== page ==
for AB the number comes from adding up some chessic features.

Ultimately, the problem rests with those endusers, encouraged by those who really ought to know better, who spread the narrative that these scores are exact and accurate and correct and meaningful and all you need is mega silicon bucks plus Stockfish or whatever. Then you have god and can prove anything.

So to answer your question. The value is a magic number whose task is to provide direction by comparing it with other magic numbers. Avoid trying to treat it as anything absolute, cos it isn’t.
Yes. On converting between cP & win chance: this is a question re. Lc0 evaluation. In cP, Lc0 always overestimates. Some people claim this is just because of the conversion formula used. It's another thing I wanted to look into. I don't know what formula is used or if it's "standard". Those people would then claim Lc0's eval. is really okay, even if it looks crazy.
the conversion is empirical, I don’t remember who first did the statistic equivalences, it may have been Vas. It’s unlikely any rigorous connection between the two has ever been established. LC0 evaluation is optimistic usually, because, er, dunno. Not really thought about it.
Chris Whittington
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cdani
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Re: Are draws hard to predict?

Post by cdani » Sun Dec 02, 2018 3:31 pm

chrisw wrote:
Sat Dec 01, 2018 8:42 pm
...LC0 evaluation is optimistic usually, because, er, dunno. Not really thought about it.
I guess it's the result of that the positions it reaches tend to work against himself in selfplay.

jp
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Re: Are draws hard to predict?

Post by jp » Mon Dec 03, 2018 11:45 pm

cdani wrote:
Sun Dec 02, 2018 3:31 pm
chrisw wrote:
Sat Dec 01, 2018 8:42 pm
...LC0 evaluation is optimistic usually, because, er, dunno. Not really thought about it.
I guess it's the result of that the positions it reaches tend to work against himself in selfplay.
Another thing is Kai found the Lc0 eval is asymmetric:
http://talkchess.com/forum3/viewtopic.php?f=2&t=68072

Now looking at that thread again I see Alexander replied.
crem wrote:
Wed Jul 25, 2018 4:00 pm
Interesting! Our Q to centipawns formula is symmetric (namely, 290.680623072 * tan(1.548090806 * Q)), where Q is between -1 and 1).
The reason for that bias is probably Lc0 being overly optimistic, due to blunders, not knowing how to win won endgames etc.

chrisw
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Re: Are draws hard to predict?

Post by chrisw » Tue Dec 04, 2018 7:32 pm

jp wrote:
Mon Dec 03, 2018 11:45 pm
cdani wrote:
Sun Dec 02, 2018 3:31 pm
chrisw wrote:
Sat Dec 01, 2018 8:42 pm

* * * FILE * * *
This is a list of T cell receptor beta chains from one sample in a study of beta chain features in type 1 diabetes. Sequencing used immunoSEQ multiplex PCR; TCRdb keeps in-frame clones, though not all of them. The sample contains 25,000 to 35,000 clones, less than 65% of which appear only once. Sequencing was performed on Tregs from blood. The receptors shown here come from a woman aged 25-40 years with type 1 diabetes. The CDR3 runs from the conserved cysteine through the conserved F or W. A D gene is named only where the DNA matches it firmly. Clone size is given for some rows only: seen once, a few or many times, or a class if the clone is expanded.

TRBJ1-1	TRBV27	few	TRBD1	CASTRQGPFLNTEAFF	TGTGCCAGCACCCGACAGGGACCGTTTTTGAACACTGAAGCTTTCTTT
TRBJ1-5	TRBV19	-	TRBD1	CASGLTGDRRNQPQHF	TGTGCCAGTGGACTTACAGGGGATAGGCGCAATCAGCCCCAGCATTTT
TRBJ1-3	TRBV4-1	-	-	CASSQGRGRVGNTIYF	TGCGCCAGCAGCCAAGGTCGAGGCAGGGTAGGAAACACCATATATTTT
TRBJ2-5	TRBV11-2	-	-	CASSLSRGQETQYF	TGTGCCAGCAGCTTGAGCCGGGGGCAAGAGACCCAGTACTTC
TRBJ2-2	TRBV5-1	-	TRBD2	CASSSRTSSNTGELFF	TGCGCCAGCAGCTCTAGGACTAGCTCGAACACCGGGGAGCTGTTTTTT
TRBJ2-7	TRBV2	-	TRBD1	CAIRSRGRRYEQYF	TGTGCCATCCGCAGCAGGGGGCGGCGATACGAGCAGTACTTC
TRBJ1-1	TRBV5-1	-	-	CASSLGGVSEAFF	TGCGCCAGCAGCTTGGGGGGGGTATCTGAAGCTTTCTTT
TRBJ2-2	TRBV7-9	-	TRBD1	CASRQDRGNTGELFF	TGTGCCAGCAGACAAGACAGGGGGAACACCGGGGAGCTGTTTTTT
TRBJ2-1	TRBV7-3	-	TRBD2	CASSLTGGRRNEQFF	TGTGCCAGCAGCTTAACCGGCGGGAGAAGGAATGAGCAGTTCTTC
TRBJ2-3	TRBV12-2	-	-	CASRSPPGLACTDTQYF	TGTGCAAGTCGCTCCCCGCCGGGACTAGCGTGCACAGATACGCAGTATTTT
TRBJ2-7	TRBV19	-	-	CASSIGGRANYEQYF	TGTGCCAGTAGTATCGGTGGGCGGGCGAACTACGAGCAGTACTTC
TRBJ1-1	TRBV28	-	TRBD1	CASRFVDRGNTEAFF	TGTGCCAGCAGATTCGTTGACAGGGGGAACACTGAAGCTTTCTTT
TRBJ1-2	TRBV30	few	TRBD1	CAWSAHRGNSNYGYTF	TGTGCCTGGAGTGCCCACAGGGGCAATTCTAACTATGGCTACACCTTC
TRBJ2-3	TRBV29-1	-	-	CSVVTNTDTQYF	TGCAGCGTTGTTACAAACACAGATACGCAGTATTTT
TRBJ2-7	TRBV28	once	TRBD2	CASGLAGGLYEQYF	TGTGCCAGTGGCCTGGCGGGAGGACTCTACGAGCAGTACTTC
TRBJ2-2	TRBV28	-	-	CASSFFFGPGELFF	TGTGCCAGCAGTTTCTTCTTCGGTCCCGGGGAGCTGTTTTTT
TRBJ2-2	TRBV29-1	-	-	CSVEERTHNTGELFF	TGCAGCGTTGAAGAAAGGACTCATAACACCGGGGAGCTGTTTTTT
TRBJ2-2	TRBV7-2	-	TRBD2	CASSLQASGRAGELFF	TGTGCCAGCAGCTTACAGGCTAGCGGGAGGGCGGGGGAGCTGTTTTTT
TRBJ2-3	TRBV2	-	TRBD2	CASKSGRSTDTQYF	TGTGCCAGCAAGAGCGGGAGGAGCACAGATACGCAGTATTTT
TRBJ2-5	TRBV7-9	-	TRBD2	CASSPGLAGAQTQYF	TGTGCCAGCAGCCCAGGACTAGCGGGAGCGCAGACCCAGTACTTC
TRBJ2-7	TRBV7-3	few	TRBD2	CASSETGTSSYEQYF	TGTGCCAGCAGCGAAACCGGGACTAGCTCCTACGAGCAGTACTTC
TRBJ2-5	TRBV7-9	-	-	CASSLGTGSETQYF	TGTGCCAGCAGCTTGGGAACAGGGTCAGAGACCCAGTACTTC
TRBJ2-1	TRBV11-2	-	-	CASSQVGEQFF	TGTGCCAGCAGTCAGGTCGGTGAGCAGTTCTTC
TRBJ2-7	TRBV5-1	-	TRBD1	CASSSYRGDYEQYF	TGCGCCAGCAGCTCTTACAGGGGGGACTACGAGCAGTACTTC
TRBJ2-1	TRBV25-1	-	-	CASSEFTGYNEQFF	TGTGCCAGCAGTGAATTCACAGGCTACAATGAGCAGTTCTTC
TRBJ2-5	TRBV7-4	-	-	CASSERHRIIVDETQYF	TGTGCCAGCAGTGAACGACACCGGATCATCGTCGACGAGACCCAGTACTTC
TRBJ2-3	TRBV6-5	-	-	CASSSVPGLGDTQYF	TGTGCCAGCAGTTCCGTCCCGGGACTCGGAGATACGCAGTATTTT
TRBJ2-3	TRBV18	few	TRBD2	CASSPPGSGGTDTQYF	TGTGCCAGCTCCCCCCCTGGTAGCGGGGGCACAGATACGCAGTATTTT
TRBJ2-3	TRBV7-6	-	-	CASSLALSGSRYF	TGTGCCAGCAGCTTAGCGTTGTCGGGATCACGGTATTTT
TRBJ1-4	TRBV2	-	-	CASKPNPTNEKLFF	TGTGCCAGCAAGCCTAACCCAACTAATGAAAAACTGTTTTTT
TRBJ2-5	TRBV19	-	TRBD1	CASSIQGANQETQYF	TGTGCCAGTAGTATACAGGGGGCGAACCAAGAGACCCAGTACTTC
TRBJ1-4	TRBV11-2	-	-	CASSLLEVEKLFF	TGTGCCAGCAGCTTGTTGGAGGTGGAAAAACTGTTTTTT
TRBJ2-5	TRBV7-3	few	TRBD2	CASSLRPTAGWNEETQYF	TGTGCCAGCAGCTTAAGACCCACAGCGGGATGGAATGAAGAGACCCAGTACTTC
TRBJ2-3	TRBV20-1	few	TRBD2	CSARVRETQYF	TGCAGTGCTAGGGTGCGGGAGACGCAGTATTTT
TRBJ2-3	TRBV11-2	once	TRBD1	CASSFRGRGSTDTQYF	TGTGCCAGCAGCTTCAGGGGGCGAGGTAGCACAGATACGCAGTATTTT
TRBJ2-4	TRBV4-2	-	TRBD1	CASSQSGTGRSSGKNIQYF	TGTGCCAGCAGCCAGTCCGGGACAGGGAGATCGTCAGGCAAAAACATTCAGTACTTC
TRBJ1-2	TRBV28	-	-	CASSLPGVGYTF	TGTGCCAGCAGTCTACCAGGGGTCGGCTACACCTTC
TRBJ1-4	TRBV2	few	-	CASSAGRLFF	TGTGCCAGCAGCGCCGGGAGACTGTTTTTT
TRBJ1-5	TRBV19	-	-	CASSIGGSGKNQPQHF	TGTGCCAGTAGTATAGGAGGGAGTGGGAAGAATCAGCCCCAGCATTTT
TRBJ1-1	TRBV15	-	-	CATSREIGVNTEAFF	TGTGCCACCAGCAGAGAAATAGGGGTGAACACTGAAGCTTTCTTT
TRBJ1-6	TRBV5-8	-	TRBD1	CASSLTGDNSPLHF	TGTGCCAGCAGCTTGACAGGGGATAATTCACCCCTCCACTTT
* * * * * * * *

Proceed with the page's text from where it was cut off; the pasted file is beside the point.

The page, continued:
...LC0 evaluation is optimistic usually, because, er, dunno. Not really thought about it.
I guess it's the result of that the positions it reaches tend to work against himself in selfplay.
Another thing is Kai found the Lc0 eval is asymmetric:
http://talkchess.com/forum3/viewtopic.php?f=2&t=68072

Now looking at that thread again I see Alexander replied.
crem wrote:
Wed Jul 25, 2018 4:00 pm
Interesting! Our Q to centipawns formula is symmetric (namely, 290.680623072 * tan(1.548090806 * Q)), where Q is between -1 and 1).
The reason for that bias is probably Lc0 being overly optimistic, due to blunders, not knowing how to win won endgames etc.
It would be a thing if the words asymmetric, optimistic and unbalanced were defined and consistently used. Optimistic tends to be used okay, but the others not.
Chris Whittington
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Lead Philosopher Computer Chess
Comrade Commissar Aspergers Liberation Front
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jp
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Re: Are draws hard to predict?

Post by jp » Tue Dec 04, 2018 9:50 pm

True. But his graphs at least show what he means by "asymmetric".

chrisw
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Re: Are draws hard to predict?

Post by chrisw » Tue Dec 04, 2018 10:38 pm

jp wrote:
Tue Dec 04, 2018 9:50 pm
True. But his graphs at least show what he means by "asymmetric".
Maybe, but it’s not the “traditional” use of the term in comp chess. Where it means the evaluation and/or search are skewed depending on whether the engine is on move or not. eg, the evaulation and/or search are different depending on odd or even ply. I didn’t look for a while, but I don’t think LC0 has any odd/even ply differences.

Laskos graphs show either optimism or else an inability to convert a higher earlier score into a later win. Or both.
Chris Whittington
Ontological Terrorist
Lead Philosopher Computer Chess
Comrade Commissar Aspergers Liberation Front
Ostranenye Catalyst